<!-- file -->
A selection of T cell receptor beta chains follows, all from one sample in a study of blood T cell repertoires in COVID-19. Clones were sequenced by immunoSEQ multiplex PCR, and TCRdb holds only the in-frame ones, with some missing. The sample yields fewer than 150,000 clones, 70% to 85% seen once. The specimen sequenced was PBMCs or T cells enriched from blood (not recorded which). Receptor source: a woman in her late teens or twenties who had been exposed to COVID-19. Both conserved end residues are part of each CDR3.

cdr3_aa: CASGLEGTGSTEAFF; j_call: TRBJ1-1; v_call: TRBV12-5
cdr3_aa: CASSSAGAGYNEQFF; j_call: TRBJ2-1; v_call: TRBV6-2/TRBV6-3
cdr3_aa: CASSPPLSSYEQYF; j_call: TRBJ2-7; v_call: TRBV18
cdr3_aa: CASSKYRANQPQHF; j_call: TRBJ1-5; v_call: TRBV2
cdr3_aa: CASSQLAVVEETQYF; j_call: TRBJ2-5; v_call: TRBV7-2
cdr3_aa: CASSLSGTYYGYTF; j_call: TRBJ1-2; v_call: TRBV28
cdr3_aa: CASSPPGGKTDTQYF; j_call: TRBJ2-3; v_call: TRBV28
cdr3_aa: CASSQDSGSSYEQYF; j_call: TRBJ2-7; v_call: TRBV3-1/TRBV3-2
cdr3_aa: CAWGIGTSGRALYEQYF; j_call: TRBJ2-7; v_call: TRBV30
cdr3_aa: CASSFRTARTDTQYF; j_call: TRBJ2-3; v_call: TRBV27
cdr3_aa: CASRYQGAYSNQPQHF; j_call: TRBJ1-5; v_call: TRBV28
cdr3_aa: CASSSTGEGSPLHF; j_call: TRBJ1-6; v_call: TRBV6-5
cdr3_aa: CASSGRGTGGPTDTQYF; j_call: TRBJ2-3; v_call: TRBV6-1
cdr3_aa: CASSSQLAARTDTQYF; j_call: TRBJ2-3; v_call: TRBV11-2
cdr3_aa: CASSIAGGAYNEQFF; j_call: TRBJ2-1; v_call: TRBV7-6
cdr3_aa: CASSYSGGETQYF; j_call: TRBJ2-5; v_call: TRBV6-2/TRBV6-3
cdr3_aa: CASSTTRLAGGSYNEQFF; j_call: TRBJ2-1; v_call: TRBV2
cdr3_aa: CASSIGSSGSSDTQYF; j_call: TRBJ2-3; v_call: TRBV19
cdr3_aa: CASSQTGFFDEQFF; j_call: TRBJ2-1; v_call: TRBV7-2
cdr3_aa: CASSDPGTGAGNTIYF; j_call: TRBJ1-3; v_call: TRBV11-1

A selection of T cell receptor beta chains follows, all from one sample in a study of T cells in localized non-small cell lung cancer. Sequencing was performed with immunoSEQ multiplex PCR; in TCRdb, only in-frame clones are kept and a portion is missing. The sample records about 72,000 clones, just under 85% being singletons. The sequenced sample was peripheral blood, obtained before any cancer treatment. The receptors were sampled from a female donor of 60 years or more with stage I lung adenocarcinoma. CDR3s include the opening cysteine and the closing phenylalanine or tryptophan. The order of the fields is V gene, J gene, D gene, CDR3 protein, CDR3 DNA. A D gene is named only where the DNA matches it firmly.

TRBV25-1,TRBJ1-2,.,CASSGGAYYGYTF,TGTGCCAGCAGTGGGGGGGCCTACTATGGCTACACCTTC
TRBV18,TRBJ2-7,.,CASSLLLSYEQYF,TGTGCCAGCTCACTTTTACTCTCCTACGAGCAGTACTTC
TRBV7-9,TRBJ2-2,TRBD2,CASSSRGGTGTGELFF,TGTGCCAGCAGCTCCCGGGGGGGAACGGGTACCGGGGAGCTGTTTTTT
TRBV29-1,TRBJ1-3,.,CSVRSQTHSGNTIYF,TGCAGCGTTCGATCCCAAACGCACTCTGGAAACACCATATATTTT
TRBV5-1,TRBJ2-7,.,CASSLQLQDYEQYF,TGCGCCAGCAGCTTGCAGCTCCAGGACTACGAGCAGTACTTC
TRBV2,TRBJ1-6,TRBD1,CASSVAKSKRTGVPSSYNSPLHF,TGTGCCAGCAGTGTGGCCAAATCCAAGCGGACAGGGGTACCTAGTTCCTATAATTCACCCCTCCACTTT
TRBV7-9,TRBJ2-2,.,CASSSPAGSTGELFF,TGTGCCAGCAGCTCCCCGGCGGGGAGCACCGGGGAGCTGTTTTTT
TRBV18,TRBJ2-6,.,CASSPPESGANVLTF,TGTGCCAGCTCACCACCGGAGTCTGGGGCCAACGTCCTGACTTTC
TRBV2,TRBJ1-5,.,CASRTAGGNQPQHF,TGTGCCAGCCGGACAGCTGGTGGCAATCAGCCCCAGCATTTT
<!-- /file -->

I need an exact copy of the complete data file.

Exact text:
A selection of T cell receptor beta chains follows, all from one sample in a study of blood T cell repertoires in COVID-19. Clones were sequenced by immunoSEQ multiplex PCR, and TCRdb holds only the in-frame ones, with some missing. The sample yields fewer than 150,000 clones, 70% to 85% seen once. The specimen sequenced was PBMCs or T cells enriched from blood (not recorded which). Receptor source: a woman in her late teens or twenties who had been exposed to COVID-19. Both conserved end residues are part of each CDR3.

cdr3_aa: CASGLEGTGSTEAFF; j_call: TRBJ1-1; v_call: TRBV12-5
cdr3_aa: CASSSAGAGYNEQFF; j_call: TRBJ2-1; v_call: TRBV6-2/TRBV6-3
cdr3_aa: CASSPPLSSYEQYF; j_call: TRBJ2-7; v_call: TRBV18
cdr3_aa: CASSKYRANQPQHF; j_call: TRBJ1-5; v_call: TRBV2
cdr3_aa: CASSQLAVVEETQYF; j_call: TRBJ2-5; v_call: TRBV7-2
cdr3_aa: CASSLSGTYYGYTF; j_call: TRBJ1-2; v_call: TRBV28
cdr3_aa: CASSPPGGKTDTQYF; j_call: TRBJ2-3; v_call: TRBV28
cdr3_aa: CASSQDSGSSYEQYF; j_call: TRBJ2-7; v_call: TRBV3-1/TRBV3-2
cdr3_aa: CAWGIGTSGRALYEQYF; j_call: TRBJ2-7; v_call: TRBV30
cdr3_aa: CASSFRTARTDTQYF; j_call: TRBJ2-3; v_call: TRBV27
cdr3_aa: CASRYQGAYSNQPQHF; j_call: TRBJ1-5; v_call: TRBV28
cdr3_aa: CASSSTGEGSPLHF; j_call: TRBJ1-6; v_call: TRBV6-5
cdr3_aa: CASSGRGTGGPTDTQYF; j_call: TRBJ2-3; v_call: TRBV6-1
cdr3_aa: CASSSQLAARTDTQYF; j_call: TRBJ2-3; v_call: TRBV11-2
cdr3_aa: CASSIAGGAYNEQFF; j_call: TRBJ2-1; v_call: TRBV7-6
cdr3_aa: CASSYSGGETQYF; j_call: TRBJ2-5; v_call: TRBV6-2/TRBV6-3
cdr3_aa: CASSTTRLAGGSYNEQFF; j_call: TRBJ2-1; v_call: TRBV2
cdr3_aa: CASSIGSSGSSDTQYF; j_call: TRBJ2-3; v_call: TRBV19
cdr3_aa: CASSQTGFFDEQFF; j_call: TRBJ2-1; v_call: TRBV7-2
cdr3_aa: CASSDPGTGAGNTIYF; j_call: TRBJ1-3; v_call: TRBV11-1

A selection of T cell receptor beta chains follows, all from one sample in a study of T cells in localized non-small cell lung cancer. Sequencing was performed with immunoSEQ multiplex PCR; in TCRdb, only in-frame clones are kept and a portion is missing. The sample records about 72,000 clones, just under 85% being singletons. The sequenced sample was peripheral blood, obtained before any cancer treatment. The receptors were sampled from a female donor of 60 years or more with stage I lung adenocarcinoma. CDR3s include the opening cysteine and the closing phenylalanine or tryptophan. The order of the fields is V gene, J gene, D gene, CDR3 protein, CDR3 DNA. A D gene is named only where the DNA matches it firmly.

TRBV25-1,TRBJ1-2,.,CASSGGAYYGYTF,TGTGCCAGCAGTGGGGGGGCCTACTATGGCTACACCTTC
TRBV18,TRBJ2-7,.,CASSLLLSYEQYF,TGTGCCAGCTCACTTTTACTCTCCTACGAGCAGTACTTC
TRBV7-9,TRBJ2-2,TRBD2,CASSSRGGTGTGELFF,TGTGCCAGCAGCTCCCGGGGGGGAACGGGTACCGGGGAGCTGTTTTTT
TRBV29-1,TRBJ1-3,.,CSVRSQTHSGNTIYF,TGCAGCGTTCGATCCCAAACGCACTCTGGAAACACCATATATTTT
TRBV5-1,TRBJ2-7,.,CASSLQLQDYEQYF,TGCGCCAGCAGCTTGCAGCTCCAGGACTACGAGCAGTACTTC
TRBV2,TRBJ1-6,TRBD1,CASSVAKSKRTGVPSSYNSPLHF,TGTGCCAGCAGTGTGGCCAAATCCAAGCGGACAGGGGTACCTAGTTCCTATAATTCACCCCTCCACTTT
TRBV7-9,TRBJ2-2,.,CASSSPAGSTGELFF,TGTGCCAGCAGCTCCCCGGCGGGGAGCACCGGGGAGCTGTTTTTT
TRBV18,TRBJ2-6,.,CASSPPESGANVLTF,TGTGCCAGCTCACCACCGGAGTCTGGGGCCAACGTCCTGACTTTC
TRBV2,TRBJ1-5,.,CASRTAGGNQPQHF,TGTGCCAGCCGGACAGCTGGTGGCAATCAGCCCCAGCATTTT